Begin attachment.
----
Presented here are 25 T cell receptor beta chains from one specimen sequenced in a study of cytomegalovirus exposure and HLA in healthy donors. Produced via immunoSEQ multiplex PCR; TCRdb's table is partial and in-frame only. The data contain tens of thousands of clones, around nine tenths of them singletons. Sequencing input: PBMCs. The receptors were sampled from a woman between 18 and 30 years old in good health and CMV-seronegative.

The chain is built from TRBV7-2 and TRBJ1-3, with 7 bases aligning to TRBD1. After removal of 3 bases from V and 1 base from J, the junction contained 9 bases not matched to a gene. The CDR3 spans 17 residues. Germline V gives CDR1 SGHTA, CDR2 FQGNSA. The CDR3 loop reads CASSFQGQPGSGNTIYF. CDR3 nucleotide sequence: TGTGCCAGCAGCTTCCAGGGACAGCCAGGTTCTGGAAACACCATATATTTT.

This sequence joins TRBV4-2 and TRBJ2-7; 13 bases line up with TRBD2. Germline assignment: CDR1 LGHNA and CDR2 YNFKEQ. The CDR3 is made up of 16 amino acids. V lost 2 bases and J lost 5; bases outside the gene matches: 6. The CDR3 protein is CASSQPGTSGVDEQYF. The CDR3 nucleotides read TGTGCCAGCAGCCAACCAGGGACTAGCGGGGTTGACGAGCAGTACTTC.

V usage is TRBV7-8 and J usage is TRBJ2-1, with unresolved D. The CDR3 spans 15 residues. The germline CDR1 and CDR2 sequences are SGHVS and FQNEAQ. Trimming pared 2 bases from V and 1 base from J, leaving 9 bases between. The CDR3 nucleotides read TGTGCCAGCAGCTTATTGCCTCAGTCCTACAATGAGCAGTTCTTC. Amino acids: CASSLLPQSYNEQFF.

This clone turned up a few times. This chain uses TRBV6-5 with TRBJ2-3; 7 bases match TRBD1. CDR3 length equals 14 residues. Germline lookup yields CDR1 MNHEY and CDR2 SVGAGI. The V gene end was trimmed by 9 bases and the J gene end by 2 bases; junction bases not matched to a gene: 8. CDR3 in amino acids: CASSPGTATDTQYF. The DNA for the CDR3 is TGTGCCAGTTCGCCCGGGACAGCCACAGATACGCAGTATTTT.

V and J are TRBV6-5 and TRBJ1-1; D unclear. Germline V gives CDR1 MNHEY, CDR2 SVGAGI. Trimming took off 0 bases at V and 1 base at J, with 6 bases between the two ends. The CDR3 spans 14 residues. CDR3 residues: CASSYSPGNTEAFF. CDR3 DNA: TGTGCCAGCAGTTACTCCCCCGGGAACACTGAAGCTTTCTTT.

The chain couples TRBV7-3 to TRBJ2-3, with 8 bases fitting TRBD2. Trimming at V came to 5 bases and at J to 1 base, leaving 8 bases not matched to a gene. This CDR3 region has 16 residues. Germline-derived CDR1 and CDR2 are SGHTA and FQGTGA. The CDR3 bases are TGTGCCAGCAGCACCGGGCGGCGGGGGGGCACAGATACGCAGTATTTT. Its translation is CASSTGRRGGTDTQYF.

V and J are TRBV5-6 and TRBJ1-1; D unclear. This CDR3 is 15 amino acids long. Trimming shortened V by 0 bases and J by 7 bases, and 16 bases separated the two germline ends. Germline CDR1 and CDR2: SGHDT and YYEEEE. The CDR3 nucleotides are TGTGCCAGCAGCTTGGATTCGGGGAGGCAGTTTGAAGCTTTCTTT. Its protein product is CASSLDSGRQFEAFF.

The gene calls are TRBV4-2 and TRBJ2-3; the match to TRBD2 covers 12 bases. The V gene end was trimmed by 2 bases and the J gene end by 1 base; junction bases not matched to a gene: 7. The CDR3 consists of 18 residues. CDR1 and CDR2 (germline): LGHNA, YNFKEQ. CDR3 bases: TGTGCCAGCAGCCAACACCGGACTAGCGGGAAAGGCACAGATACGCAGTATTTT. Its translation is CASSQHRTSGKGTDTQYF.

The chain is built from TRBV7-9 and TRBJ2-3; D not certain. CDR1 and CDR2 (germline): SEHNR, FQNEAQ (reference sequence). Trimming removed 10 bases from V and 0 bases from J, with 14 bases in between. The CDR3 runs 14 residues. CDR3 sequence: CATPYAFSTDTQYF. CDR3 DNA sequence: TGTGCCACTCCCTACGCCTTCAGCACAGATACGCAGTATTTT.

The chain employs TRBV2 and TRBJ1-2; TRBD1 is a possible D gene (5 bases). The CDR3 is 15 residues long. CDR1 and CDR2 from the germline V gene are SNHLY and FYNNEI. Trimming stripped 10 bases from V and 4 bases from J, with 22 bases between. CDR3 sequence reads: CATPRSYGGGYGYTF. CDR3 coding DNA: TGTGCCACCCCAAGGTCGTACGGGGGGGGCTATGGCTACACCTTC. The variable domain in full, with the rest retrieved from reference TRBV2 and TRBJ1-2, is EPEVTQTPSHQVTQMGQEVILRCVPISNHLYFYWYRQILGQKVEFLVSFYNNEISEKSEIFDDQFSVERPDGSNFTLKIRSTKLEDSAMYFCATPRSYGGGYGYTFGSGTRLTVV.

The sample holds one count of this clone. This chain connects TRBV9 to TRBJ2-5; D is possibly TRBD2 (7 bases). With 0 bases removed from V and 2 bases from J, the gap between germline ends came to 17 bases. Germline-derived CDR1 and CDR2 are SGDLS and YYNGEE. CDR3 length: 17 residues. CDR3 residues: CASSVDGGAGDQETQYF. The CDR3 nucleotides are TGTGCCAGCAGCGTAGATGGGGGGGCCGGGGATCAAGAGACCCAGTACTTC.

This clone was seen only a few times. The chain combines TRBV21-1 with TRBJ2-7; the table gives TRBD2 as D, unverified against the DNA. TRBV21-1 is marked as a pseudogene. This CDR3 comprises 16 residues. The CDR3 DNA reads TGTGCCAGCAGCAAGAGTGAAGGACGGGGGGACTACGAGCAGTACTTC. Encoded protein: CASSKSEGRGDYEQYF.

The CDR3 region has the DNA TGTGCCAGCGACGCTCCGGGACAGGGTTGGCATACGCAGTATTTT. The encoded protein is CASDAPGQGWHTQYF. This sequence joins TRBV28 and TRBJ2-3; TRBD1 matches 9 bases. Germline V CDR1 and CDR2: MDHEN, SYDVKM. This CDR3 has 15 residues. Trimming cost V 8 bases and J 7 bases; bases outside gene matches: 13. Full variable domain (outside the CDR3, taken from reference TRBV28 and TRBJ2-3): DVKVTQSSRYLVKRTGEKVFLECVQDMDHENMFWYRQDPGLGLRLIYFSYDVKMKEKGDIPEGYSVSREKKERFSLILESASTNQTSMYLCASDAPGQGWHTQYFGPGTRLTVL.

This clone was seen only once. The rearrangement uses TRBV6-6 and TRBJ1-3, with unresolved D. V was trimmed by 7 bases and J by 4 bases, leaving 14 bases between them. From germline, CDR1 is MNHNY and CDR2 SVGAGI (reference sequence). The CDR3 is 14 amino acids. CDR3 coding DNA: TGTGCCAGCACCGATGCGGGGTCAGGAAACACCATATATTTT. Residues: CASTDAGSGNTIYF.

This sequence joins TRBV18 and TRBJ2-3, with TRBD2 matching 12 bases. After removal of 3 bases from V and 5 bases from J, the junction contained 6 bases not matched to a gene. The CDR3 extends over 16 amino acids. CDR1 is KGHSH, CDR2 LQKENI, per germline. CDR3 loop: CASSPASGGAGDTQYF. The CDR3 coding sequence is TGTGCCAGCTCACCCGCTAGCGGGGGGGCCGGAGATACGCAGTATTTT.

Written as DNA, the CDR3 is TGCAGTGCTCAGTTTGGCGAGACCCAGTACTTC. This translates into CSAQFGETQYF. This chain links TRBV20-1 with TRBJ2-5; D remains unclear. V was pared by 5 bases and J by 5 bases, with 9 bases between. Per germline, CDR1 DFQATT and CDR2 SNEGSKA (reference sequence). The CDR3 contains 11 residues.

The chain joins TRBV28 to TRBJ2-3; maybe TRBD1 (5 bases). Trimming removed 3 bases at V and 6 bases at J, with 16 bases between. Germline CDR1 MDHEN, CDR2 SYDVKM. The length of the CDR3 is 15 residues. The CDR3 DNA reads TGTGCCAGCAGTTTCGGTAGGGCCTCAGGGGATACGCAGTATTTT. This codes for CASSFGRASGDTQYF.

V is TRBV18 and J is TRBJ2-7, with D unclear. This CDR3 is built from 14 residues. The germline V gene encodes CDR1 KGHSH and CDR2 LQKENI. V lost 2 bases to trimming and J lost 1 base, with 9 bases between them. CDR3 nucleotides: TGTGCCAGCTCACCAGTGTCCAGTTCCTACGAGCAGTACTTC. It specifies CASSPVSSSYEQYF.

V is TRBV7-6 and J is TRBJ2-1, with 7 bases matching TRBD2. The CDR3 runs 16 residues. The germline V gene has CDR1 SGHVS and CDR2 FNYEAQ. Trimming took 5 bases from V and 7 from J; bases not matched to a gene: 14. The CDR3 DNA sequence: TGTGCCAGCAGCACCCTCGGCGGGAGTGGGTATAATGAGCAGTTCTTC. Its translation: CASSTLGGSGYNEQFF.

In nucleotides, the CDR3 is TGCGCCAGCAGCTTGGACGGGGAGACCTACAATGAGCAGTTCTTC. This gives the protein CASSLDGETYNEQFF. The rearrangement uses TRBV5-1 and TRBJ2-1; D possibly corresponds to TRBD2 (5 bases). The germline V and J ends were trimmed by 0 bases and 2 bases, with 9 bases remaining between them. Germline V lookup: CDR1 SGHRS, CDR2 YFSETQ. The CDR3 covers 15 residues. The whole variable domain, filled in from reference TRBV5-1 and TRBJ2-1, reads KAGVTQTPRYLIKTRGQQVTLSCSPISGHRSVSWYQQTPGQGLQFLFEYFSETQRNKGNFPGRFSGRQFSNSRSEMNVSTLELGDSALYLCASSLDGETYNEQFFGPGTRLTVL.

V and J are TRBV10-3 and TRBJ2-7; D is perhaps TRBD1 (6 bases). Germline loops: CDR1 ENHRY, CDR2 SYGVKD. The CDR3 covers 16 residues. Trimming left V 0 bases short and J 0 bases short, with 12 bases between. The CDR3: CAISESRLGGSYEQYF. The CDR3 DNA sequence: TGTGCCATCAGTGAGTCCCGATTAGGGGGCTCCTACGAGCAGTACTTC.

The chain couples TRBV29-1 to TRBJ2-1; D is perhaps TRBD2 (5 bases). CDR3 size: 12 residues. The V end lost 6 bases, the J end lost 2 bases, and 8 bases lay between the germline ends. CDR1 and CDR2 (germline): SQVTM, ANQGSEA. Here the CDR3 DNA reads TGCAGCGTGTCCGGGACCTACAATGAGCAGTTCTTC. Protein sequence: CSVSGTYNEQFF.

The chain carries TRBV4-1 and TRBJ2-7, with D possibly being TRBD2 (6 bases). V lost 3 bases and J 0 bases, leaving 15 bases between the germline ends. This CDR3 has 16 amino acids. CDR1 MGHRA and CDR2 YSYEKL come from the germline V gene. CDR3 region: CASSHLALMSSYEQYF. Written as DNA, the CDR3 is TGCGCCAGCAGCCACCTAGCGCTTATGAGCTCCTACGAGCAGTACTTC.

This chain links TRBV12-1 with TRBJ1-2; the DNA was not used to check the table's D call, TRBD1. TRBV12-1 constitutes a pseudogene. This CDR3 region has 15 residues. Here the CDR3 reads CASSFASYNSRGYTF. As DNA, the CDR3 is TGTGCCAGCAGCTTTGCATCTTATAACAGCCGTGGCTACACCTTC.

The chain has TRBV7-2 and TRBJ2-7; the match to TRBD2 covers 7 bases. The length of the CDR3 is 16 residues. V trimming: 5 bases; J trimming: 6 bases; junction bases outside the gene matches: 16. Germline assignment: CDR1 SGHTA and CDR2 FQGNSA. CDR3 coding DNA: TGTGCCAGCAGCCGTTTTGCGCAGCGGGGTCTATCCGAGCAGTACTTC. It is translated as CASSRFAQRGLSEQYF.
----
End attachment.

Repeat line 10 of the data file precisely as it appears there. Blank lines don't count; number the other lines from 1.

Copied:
The chain is built from TRBV7-9 and TRBJ2-3; D not certain. CDR1 and CDR2 (germline): SEHNR, FQNEAQ (reference sequence). Trimming removed 10 bases from V and 0 bases from J, with 14 bases in between. The CDR3 runs 14 residues. CDR3 sequence: CATPYAFSTDTQYF. CDR3 DNA sequence: TGTGCCACTCCCTACGCCTTCAGCACAGATACGCAGTATTTT.